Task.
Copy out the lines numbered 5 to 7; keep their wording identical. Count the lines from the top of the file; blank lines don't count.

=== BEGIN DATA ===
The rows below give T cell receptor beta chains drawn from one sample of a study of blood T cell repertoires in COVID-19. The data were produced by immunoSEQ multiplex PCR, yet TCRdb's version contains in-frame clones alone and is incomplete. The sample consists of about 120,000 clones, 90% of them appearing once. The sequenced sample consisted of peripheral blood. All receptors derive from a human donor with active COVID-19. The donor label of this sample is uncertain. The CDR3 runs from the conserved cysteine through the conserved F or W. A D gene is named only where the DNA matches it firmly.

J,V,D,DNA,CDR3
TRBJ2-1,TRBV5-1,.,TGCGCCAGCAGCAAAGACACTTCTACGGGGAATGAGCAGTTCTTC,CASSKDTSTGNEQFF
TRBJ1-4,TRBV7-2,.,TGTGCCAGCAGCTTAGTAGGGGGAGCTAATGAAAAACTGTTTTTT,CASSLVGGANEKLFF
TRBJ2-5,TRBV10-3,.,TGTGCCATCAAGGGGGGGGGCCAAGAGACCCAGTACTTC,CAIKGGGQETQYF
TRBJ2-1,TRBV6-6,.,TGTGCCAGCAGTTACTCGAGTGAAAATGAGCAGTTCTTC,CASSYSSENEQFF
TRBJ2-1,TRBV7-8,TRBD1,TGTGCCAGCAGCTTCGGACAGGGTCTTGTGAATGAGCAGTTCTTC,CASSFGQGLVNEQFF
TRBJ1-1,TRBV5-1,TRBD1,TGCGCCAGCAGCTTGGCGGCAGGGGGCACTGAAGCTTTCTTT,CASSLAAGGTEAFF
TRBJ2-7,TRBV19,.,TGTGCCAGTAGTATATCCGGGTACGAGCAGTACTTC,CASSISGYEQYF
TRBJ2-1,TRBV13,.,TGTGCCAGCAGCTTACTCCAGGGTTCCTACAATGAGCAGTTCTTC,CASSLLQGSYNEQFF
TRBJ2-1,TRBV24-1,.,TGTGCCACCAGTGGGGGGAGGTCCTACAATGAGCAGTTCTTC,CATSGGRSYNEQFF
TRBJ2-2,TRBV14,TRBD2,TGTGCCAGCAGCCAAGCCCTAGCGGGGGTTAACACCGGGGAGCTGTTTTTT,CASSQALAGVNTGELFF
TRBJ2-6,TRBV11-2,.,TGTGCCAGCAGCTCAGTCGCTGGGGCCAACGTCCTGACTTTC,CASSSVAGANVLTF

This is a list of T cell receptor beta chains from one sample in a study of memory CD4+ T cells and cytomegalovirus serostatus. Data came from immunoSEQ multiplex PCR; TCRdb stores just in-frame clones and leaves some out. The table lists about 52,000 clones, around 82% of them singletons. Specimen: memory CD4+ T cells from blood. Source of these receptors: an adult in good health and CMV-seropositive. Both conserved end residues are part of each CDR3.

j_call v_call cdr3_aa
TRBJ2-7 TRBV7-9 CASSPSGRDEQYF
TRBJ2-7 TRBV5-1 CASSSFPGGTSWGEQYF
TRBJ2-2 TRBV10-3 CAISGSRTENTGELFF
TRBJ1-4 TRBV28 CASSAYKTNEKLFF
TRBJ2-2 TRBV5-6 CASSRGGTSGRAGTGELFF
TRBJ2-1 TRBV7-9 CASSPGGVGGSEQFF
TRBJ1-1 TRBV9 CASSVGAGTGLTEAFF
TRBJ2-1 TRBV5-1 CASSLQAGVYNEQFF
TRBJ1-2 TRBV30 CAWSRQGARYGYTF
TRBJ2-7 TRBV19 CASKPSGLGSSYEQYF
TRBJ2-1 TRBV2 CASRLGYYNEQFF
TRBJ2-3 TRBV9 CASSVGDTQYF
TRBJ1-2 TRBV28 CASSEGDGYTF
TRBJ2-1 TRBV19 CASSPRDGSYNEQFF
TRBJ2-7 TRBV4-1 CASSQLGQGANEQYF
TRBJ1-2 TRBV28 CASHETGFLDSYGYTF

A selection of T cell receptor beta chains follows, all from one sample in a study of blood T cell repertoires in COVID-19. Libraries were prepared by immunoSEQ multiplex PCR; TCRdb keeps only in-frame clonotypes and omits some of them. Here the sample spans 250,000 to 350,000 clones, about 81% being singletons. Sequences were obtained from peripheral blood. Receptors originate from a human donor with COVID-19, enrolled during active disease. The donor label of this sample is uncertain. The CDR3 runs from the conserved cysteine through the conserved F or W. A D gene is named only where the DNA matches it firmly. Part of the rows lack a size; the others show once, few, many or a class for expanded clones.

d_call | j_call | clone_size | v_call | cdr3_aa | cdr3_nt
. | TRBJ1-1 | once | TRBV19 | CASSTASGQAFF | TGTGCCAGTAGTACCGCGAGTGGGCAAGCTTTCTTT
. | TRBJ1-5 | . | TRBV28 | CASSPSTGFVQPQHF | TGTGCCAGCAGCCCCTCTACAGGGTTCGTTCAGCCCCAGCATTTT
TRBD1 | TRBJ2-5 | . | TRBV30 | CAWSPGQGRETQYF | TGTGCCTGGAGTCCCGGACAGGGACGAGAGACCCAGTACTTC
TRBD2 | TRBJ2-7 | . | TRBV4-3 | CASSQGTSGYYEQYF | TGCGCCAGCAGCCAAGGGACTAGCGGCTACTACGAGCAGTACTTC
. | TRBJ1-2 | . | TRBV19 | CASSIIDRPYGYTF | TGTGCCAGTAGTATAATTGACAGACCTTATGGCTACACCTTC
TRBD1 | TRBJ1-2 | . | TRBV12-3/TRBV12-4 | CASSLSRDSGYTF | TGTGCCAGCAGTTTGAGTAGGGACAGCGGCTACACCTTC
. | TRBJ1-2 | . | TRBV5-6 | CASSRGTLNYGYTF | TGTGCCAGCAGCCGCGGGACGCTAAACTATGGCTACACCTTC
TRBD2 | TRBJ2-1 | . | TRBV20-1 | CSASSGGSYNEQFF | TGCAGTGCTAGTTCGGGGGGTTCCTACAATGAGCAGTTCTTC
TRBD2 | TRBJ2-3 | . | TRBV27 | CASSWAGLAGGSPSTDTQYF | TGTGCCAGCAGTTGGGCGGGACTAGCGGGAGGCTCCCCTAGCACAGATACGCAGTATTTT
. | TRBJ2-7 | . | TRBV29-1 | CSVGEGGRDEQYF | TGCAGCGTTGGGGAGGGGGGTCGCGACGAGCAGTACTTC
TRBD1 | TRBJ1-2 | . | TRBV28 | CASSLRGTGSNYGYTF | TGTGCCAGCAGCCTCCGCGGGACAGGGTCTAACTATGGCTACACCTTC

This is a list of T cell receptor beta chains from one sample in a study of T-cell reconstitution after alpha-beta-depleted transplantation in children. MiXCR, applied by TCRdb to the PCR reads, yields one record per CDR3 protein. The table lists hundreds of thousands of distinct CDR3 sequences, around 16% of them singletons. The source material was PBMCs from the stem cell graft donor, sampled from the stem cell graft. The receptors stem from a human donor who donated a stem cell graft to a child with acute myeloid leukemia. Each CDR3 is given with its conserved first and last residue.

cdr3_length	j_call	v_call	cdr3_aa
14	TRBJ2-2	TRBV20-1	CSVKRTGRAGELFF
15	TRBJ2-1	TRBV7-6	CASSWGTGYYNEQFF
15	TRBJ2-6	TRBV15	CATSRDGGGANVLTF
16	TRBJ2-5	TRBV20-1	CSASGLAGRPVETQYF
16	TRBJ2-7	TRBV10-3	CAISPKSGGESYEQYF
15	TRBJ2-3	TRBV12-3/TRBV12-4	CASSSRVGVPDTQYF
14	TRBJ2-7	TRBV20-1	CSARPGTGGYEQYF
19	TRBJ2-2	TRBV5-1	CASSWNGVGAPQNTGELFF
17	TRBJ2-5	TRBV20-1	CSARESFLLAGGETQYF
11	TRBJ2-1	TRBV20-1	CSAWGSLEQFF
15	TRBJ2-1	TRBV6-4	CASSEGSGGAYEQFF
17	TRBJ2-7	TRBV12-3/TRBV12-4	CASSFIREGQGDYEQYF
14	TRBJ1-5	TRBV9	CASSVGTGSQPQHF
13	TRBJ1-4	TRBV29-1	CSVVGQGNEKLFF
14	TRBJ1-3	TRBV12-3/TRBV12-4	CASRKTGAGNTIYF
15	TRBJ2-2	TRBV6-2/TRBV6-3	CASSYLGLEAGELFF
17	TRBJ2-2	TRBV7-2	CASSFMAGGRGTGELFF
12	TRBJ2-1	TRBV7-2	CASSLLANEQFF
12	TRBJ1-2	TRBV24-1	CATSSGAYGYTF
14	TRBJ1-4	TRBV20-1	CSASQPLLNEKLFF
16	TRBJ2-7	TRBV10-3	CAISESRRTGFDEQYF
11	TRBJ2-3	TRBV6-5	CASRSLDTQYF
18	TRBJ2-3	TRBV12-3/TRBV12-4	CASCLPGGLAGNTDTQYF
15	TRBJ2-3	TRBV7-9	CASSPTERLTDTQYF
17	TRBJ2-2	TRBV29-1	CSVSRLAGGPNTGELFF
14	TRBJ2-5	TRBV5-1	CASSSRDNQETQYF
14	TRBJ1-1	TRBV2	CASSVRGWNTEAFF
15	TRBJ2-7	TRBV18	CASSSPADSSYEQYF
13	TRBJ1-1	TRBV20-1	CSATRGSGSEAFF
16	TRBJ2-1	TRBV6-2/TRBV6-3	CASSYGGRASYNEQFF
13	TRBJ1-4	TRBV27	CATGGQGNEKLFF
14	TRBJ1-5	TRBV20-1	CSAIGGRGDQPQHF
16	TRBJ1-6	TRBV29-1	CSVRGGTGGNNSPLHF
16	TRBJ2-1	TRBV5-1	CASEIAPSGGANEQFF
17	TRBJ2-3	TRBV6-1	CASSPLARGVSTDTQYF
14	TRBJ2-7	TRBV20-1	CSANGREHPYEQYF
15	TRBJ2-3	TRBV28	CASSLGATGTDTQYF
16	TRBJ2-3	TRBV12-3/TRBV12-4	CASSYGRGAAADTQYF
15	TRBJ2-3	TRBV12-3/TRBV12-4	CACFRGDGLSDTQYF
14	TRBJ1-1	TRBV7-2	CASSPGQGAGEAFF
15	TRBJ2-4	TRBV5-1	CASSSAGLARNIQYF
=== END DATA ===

TRBJ2-5,TRBV10-3,.,TGTGCCATCAAGGGGGGGGGCCAAGAGACCCAGTACTTC,CAIKGGGQETQYF
TRBJ2-1,TRBV6-6,.,TGTGCCAGCAGTTACTCGAGTGAAAATGAGCAGTTCTTC,CASSYSSENEQFF
TRBJ2-1,TRBV7-8,TRBD1,TGTGCCAGCAGCTTCGGACAGGGTCTTGTGAATGAGCAGTTCTTC,CASSFGQGLVNEQFF